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Archive for April, 2011

Spring has been kind to New York film lovers. Over the past few weeks, three heavyweights of the 2010 festival circuit have hit our theaters: Uncle Boonmee Who Can Recall His Past Lives, Certified Copy, and Meek’s Cutoff. I’ve seen the three. I’ll discuss the three.

Let’s start with Meek’s Cutoff, which began its US theatrical run here on April 8.

Meek’s Cutoff is the third major feature from Kelly Reichardt, a director whose previous film, Wendy and Lucy, ranks among my favorites from the 2000s. Her newest movie represents a slight departure from the neo-neo realist style with which critics associate her. By that I mean: It’s a slow-burning western set in Oregon, not a slow-burning contemporary drama set in Oregon. The movie concerns a group of pioneers — three married couples and the x-factor Meek — as they travel westward in 1845. The married couples hope to cross the Cascade Mountains and start anew in Oregon. They’ve hired Meek to guide them across the arid terrain. As their journey continues, the couples must decide just how much authority they should afford Meek, a cocksure ruffian who bears more than a passing resemblance to Yosemite Sam.

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Thanks to Apple, a couple researchers, and this application.

My life on the East Coast (since June 2010)

My life in the Midwest (since June 2010)

Pretty weird. Pretty pretty.

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The birthers are back. Or were they ever really gone? Regardless, I’d like to share a video I helped make in 2009, when the birthers were an easy-to-mock fringe group. I wonder: When will this phenomenon stop being funny and start being really, really scary?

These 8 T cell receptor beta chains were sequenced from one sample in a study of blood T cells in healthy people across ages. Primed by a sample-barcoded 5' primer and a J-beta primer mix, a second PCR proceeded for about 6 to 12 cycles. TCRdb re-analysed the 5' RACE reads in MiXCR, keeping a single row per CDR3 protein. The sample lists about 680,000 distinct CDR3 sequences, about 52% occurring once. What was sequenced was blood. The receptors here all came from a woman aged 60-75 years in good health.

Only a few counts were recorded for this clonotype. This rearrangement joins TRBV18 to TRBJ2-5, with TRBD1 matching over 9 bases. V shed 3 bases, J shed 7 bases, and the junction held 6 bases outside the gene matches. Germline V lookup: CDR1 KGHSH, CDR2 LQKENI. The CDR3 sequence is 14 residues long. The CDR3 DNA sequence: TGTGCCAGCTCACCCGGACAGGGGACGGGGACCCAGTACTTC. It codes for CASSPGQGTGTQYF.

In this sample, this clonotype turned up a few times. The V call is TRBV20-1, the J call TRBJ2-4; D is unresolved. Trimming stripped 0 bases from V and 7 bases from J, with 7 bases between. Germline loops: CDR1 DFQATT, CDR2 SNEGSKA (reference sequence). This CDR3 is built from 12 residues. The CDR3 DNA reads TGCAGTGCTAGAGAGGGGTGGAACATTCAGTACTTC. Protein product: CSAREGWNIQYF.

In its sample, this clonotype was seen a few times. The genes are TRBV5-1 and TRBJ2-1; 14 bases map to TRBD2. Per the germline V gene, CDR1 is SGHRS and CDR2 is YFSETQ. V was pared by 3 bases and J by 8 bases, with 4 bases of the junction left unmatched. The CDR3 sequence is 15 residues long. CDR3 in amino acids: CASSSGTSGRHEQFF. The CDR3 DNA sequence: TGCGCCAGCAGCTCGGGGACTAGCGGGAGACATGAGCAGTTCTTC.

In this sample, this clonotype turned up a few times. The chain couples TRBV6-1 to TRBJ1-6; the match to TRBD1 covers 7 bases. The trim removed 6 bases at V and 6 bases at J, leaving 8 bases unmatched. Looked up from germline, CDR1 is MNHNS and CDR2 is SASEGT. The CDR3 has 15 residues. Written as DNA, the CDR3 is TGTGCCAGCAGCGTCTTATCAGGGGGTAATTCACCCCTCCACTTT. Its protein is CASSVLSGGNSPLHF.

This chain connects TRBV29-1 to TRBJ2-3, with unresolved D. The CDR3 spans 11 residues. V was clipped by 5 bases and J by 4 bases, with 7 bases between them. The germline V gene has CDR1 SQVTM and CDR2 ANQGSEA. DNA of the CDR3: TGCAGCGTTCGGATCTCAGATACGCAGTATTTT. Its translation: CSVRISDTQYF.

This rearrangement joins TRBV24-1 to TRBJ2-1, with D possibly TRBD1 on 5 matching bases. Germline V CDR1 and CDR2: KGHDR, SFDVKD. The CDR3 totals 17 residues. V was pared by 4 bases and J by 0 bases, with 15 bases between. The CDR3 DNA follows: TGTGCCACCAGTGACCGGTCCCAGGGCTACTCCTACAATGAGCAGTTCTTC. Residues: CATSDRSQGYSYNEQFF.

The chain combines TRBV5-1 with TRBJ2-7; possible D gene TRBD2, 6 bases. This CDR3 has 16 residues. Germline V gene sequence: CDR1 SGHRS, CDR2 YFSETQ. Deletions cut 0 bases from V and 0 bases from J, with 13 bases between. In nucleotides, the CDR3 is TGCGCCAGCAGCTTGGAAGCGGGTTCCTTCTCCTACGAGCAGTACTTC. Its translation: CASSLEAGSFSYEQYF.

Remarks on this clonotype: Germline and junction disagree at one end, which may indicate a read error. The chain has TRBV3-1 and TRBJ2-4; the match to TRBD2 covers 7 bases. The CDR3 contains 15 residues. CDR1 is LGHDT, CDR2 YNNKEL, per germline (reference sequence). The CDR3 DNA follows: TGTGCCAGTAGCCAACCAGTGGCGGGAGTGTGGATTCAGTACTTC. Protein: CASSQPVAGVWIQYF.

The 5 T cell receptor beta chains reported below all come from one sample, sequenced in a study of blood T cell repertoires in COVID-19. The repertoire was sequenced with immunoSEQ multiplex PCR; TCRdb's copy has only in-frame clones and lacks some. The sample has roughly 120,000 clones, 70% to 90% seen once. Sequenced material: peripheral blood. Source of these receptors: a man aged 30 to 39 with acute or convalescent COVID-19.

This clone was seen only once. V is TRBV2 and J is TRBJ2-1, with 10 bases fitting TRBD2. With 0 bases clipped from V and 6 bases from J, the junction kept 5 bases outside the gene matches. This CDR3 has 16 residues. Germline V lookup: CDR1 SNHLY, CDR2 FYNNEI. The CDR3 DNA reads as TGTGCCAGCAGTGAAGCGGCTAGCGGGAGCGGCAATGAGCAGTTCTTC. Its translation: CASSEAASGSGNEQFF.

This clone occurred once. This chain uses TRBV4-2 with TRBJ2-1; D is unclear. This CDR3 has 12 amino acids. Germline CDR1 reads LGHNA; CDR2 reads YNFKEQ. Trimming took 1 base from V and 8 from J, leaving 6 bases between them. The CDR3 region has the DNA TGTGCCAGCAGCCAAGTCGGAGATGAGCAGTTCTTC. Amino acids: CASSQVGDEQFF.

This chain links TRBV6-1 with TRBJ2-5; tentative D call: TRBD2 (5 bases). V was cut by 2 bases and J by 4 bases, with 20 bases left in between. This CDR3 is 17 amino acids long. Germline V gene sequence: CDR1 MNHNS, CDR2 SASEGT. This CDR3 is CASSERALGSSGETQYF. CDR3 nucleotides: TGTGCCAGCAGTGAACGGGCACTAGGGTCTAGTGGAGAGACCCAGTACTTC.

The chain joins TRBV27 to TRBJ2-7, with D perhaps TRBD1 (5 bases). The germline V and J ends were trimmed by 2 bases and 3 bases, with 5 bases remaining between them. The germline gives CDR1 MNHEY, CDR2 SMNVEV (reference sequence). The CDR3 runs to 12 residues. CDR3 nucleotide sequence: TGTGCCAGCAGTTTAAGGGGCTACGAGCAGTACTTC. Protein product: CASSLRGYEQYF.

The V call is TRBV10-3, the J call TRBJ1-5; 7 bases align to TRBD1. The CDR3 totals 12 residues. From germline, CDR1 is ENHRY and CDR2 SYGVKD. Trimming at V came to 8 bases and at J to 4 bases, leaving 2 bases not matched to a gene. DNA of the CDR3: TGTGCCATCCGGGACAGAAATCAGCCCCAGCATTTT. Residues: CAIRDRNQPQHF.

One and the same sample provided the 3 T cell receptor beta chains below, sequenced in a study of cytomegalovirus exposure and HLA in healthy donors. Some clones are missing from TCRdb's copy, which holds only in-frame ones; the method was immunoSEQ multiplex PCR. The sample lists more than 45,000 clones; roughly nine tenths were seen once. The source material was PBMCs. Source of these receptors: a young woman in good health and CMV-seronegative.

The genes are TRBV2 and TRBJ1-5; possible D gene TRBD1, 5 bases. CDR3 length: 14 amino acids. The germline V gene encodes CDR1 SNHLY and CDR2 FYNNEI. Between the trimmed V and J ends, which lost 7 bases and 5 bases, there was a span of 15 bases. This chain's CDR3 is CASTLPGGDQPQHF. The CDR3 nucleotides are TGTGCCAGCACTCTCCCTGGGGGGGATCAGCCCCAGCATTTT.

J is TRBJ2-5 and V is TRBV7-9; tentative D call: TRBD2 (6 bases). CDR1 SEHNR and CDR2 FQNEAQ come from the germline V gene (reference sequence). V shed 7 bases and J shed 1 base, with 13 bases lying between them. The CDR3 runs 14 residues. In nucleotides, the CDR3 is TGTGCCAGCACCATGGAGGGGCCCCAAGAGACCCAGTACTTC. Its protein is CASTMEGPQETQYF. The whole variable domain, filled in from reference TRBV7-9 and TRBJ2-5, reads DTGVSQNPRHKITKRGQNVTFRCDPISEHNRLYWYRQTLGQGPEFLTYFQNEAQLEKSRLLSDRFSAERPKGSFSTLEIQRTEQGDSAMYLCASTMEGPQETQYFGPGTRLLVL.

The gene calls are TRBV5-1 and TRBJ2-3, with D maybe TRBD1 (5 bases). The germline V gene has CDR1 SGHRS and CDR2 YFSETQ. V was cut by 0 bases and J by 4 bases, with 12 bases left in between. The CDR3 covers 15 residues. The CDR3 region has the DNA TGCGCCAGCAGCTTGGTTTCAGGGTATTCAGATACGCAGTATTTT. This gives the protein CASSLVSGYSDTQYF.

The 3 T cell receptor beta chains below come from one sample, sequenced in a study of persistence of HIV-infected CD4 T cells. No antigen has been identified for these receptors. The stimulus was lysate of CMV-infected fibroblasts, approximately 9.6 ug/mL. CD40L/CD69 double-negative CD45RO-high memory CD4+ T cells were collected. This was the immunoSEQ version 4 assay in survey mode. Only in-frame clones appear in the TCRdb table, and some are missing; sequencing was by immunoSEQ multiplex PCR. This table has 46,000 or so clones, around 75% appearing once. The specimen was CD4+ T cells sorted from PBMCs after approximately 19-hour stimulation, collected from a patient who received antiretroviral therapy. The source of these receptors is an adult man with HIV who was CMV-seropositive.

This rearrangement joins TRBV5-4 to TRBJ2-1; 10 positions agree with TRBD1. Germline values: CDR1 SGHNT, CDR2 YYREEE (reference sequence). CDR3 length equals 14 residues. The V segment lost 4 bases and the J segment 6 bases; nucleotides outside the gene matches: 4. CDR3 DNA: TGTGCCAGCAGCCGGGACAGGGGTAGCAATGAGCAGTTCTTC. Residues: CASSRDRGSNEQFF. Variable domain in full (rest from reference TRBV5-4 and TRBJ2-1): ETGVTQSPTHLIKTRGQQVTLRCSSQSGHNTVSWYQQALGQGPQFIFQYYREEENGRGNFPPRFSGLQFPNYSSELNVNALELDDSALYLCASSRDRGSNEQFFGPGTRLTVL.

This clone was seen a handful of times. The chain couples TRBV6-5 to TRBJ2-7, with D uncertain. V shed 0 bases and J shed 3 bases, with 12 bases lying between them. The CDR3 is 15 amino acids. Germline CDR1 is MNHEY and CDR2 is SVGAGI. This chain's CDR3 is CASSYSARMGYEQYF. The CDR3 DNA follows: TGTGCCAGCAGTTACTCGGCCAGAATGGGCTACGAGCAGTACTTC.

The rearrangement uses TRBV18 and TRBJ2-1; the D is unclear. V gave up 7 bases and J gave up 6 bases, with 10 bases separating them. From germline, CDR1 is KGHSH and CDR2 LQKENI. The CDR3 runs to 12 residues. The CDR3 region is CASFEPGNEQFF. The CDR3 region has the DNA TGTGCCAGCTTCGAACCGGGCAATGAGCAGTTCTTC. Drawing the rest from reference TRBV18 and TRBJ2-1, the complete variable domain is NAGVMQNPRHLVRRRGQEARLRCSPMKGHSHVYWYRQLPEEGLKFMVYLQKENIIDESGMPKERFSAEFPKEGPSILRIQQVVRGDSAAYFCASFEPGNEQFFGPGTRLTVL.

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An art-house haunted house.

I experienced Sleep No More cold. You should too. So if you think you’ll ever have the (off) chance of catching this monumental New York City production, you should stop reading after the first few paragraphs. You can also expect a few minor spoilers for Mulholland Dr. and Vertigo.

You enter the McKittrick Hotel, feel your way through a series of ink-black hallways, and — if you’re like me — ask yourself something of a philistine question: “Umm, where’s the stage?”

Welcome to Sleep No More. For the next three hours, this “play” will dismantle and reinvent the theater-going experience. It’ll do so through a panoramic assault of cinematic allusions and formal trickery. There is no stage. There is, though, a sprawling, six-story hotel, replete with mysteries, oddities, and the inescapable sounds of Bernard Herrmann. You’ll wander the immersive world, catch the occasional narrative scrap, soak in the ornate set design. This is a play sixth, a video game fifth, a role-playing fantasy fourth, a film-nerd fest third, a choose-your-own-adventure book second, and a haunted house first. I’ll consider myself lucky if I ever see a slice of stunt theater more impressive than Sleep No More. (more…)

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